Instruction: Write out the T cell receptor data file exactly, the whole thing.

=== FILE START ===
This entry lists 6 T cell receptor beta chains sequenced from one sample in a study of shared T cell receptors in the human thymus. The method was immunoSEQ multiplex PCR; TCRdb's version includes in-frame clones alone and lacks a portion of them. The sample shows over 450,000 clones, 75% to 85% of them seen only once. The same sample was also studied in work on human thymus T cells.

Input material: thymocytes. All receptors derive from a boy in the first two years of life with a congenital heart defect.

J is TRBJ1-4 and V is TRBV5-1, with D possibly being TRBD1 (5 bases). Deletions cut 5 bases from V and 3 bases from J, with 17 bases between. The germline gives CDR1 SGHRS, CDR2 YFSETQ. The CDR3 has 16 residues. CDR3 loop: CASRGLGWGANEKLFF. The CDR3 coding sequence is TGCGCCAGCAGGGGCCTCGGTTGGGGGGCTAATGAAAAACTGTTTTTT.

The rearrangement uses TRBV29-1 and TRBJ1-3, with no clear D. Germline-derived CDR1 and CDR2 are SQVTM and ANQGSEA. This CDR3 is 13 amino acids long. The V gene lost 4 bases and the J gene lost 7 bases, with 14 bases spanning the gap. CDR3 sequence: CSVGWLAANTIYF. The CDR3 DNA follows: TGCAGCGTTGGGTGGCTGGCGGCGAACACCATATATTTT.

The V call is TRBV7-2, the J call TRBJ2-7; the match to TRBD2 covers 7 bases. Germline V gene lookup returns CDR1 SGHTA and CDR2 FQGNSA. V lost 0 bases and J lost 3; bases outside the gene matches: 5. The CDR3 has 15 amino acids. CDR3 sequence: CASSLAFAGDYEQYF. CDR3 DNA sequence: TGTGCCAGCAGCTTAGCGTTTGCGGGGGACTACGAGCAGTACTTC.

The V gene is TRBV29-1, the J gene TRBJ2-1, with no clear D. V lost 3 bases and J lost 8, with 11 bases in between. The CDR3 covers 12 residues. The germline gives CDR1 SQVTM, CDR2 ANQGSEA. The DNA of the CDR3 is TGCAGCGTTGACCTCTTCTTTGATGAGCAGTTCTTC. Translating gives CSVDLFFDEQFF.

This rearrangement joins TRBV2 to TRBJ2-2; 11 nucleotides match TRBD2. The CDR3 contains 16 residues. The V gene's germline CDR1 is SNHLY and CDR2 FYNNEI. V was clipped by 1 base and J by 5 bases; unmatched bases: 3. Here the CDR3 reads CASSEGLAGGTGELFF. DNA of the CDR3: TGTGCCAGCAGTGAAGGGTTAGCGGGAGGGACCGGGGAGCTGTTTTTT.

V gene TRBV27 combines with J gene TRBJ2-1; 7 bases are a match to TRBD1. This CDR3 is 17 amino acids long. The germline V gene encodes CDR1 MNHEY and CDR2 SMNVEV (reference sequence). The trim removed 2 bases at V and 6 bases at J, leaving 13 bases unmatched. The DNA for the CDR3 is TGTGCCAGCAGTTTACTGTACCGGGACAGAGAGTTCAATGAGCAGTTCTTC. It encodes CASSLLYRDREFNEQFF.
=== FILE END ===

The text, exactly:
This entry lists 6 T cell receptor beta chains sequenced from one sample in a study of shared T cell receptors in the human thymus. The method was immunoSEQ multiplex PCR; TCRdb's version includes in-frame clones alone and lacks a portion of them. The sample shows over 450,000 clones, 75% to 85% of them seen only once. The same sample was also studied in work on human thymus T cells.

Input material: thymocytes. All receptors derive from a boy in the first two years of life with a congenital heart defect.

J is TRBJ1-4 and V is TRBV5-1, with D possibly being TRBD1 (5 bases). Deletions cut 5 bases from V and 3 bases from J, with 17 bases between. The germline gives CDR1 SGHRS, CDR2 YFSETQ. The CDR3 has 16 residues. CDR3 loop: CASRGLGWGANEKLFF. The CDR3 coding sequence is TGCGCCAGCAGGGGCCTCGGTTGGGGGGCTAATGAAAAACTGTTTTTT.

The rearrangement uses TRBV29-1 and TRBJ1-3, with no clear D. Germline-derived CDR1 and CDR2 are SQVTM and ANQGSEA. This CDR3 is 13 amino acids long. The V gene lost 4 bases and the J gene lost 7 bases, with 14 bases spanning the gap. CDR3 sequence: CSVGWLAANTIYF. The CDR3 DNA follows: TGCAGCGTTGGGTGGCTGGCGGCGAACACCATATATTTT.

The V call is TRBV7-2, the J call TRBJ2-7; the match to TRBD2 covers 7 bases. Germline V gene lookup returns CDR1 SGHTA and CDR2 FQGNSA. V lost 0 bases and J lost 3; bases outside the gene matches: 5. The CDR3 has 15 amino acids. CDR3 sequence: CASSLAFAGDYEQYF. CDR3 DNA sequence: TGTGCCAGCAGCTTAGCGTTTGCGGGGGACTACGAGCAGTACTTC.

The V gene is TRBV29-1, the J gene TRBJ2-1, with no clear D. V lost 3 bases and J lost 8, with 11 bases in between. The CDR3 covers 12 residues. The germline gives CDR1 SQVTM, CDR2 ANQGSEA. The DNA of the CDR3 is TGCAGCGTTGACCTCTTCTTTGATGAGCAGTTCTTC. Translating gives CSVDLFFDEQFF.

This rearrangement joins TRBV2 to TRBJ2-2; 11 nucleotides match TRBD2. The CDR3 contains 16 residues. The V gene's germline CDR1 is SNHLY and CDR2 FYNNEI. V was clipped by 1 base and J by 5 bases; unmatched bases: 3. Here the CDR3 reads CASSEGLAGGTGELFF. DNA of the CDR3: TGTGCCAGCAGTGAAGGGTTAGCGGGAGGGACCGGGGAGCTGTTTTTT.

V gene TRBV27 combines with J gene TRBJ2-1; 7 bases are a match to TRBD1. This CDR3 is 17 amino acids long. The germline V gene encodes CDR1 MNHEY and CDR2 SMNVEV (reference sequence). The trim removed 2 bases at V and 6 bases at J, leaving 13 bases unmatched. The DNA for the CDR3 is TGTGCCAGCAGTTTACTGTACCGGGACAGAGAGTTCAATGAGCAGTTCTTC. It encodes CASSLLYRDREFNEQFF.